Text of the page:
Publix Super Markets, (2006)

Publix Super Markets, Inc. and United Food & Commercial Workers International Union[1] and United Food & Commercial Workers Local 1625 and Tarvis Hooks and Joaquin Garcia and Edgar Linarte. Cases 12–CA–21391–3, 12–CA–21391–4, 12–CA–21495–7, 12–CA–21553–3, 12–CA–21958, 12–CA–22174, 12–CA–22277–2, 12–CA–22277–3, 12–CA–20429, 12–CA–22059, 12–CA–21172–1, 12–CA–21172–2, and 12–CA–21228

August 31, 2006

DECISION AND ORDER

By Chairman Battista and Members Liebman and schaumber

On August 28, 2003, Administrative Law Judge Lawrence W. Cullen issued the attached decision. The Respondent filed exceptions, a supporting brief, and a reply brief, and the General Counsel filed an answering brief.

The National Labor Relations Board has delegated its authority in this proceeding to a three-member panel.

The Board has considered the decision and the record in light of the exceptions and briefs and has decided to affirm the judge’s rulings, findings,[2] and conclusions only to the extent consistent with this Decision and Order,[3] and to adopt the Order as modified[4] and set forth in full below.

Introduction

The unfair labor practices alleged in this case arose out of the Union’s long-term, off-and-on campaign to represent the Respondent’s warehouse employees. The events at issue occurred during the period from June 1999 through May 2002.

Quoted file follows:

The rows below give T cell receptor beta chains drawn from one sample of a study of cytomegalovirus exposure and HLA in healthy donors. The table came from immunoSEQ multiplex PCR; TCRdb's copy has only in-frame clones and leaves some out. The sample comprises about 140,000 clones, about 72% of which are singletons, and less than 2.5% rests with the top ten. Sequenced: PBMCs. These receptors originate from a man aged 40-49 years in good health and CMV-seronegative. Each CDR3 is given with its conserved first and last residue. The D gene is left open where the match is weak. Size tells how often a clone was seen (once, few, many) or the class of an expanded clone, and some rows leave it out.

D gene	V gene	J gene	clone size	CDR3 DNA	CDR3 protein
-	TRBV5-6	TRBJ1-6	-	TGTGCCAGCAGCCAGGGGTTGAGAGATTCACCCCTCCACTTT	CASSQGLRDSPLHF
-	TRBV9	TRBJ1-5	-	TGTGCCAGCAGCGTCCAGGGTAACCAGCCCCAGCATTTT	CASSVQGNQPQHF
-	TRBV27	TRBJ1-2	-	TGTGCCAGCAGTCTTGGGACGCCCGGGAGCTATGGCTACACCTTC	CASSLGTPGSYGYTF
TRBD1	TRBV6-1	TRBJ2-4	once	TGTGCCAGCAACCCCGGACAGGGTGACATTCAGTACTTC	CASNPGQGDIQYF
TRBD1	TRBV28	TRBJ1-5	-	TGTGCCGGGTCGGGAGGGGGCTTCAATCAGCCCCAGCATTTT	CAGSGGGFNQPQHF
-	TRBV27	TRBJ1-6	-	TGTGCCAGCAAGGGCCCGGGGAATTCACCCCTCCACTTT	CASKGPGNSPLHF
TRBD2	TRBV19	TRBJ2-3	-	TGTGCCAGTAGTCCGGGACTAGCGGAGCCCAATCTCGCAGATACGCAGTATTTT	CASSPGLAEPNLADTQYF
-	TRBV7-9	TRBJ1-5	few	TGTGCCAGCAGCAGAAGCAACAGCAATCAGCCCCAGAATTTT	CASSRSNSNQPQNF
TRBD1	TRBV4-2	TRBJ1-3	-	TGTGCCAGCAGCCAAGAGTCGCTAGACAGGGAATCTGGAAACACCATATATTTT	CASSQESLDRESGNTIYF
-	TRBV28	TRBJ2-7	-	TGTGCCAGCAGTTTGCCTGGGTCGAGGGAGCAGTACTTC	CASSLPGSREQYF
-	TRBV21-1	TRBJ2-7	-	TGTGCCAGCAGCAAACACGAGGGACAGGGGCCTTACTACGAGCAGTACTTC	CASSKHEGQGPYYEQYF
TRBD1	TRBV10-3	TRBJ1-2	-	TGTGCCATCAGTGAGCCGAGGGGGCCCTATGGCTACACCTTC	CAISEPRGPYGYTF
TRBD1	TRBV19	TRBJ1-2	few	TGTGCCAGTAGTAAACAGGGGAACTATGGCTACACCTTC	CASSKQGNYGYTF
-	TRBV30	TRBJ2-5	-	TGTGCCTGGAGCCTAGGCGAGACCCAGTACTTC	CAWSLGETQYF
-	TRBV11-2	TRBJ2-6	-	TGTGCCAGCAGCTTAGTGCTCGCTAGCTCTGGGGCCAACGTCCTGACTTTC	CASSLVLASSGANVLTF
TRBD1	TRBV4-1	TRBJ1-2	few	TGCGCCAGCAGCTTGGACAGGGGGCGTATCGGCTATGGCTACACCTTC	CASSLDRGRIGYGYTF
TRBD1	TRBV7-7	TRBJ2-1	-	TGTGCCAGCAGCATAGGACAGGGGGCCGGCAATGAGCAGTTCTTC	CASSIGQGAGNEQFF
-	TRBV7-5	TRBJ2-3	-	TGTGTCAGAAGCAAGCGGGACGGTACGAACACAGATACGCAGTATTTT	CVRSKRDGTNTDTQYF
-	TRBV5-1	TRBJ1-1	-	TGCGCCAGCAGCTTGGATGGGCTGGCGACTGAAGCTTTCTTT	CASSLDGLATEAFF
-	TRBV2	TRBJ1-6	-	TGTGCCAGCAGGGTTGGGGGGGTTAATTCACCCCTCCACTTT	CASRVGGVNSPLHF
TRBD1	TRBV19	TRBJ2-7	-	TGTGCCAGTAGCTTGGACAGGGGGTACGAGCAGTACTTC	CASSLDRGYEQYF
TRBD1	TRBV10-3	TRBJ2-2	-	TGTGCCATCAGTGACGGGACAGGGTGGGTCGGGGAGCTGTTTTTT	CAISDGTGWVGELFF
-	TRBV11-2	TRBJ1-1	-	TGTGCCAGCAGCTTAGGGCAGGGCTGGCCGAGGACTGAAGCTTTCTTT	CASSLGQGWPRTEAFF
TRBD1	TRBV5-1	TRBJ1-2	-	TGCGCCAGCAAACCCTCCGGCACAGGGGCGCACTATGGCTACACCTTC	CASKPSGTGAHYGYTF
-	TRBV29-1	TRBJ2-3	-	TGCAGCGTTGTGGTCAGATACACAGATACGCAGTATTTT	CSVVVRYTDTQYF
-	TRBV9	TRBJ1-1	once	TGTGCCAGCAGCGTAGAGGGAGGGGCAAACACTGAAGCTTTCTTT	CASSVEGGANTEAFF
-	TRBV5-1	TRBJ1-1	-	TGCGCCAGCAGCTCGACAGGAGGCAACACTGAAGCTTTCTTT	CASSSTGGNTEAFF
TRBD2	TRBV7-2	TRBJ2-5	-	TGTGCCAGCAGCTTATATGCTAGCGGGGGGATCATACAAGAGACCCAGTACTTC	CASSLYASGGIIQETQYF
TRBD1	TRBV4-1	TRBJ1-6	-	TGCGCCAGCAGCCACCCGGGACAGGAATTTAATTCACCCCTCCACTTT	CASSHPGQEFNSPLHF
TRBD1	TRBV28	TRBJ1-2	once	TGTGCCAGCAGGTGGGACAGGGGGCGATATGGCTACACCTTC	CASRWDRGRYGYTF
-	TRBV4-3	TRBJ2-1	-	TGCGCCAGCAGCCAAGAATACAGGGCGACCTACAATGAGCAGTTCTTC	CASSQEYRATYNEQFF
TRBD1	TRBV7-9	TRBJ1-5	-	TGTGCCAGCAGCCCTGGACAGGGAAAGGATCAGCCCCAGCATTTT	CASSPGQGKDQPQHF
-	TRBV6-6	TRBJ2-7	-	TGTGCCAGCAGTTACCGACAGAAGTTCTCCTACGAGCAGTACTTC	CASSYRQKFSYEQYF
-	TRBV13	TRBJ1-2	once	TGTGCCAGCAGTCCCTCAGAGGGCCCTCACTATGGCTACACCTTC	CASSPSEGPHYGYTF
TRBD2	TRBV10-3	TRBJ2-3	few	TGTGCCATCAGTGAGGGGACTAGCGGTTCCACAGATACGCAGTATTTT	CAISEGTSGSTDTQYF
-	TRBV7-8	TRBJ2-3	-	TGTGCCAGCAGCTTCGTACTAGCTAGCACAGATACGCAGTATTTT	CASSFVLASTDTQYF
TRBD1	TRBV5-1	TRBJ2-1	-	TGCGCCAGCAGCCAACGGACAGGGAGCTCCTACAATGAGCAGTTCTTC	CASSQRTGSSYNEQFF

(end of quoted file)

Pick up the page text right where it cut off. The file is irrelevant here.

For the reasons discussed below, we unanimously agree: (1) to adopt the judge’s findings of various 8(a)(1) violations that were not excepted to; (2) to reverse the judge’s finding of an 8(a)(1) violation that was based on precedent that has since been overruled; (3) to adopt the judge’s finding that the Respondent violated Section 8(a)(1) by applying its bulletin board policy in a disparate manner; (4) to adopt the judge’s finding that the Respondent violated Section 8(a)(1) by threatening to discipline and/or discharge employees Joaquin Garcia and Tarvis Hooks for engaging in concerted activity; and (5) to adopt the judge’s finding that the Respondent violated Section 8(a)(3) by disciplining, and ultimately discharging, employee Luis Pacheco.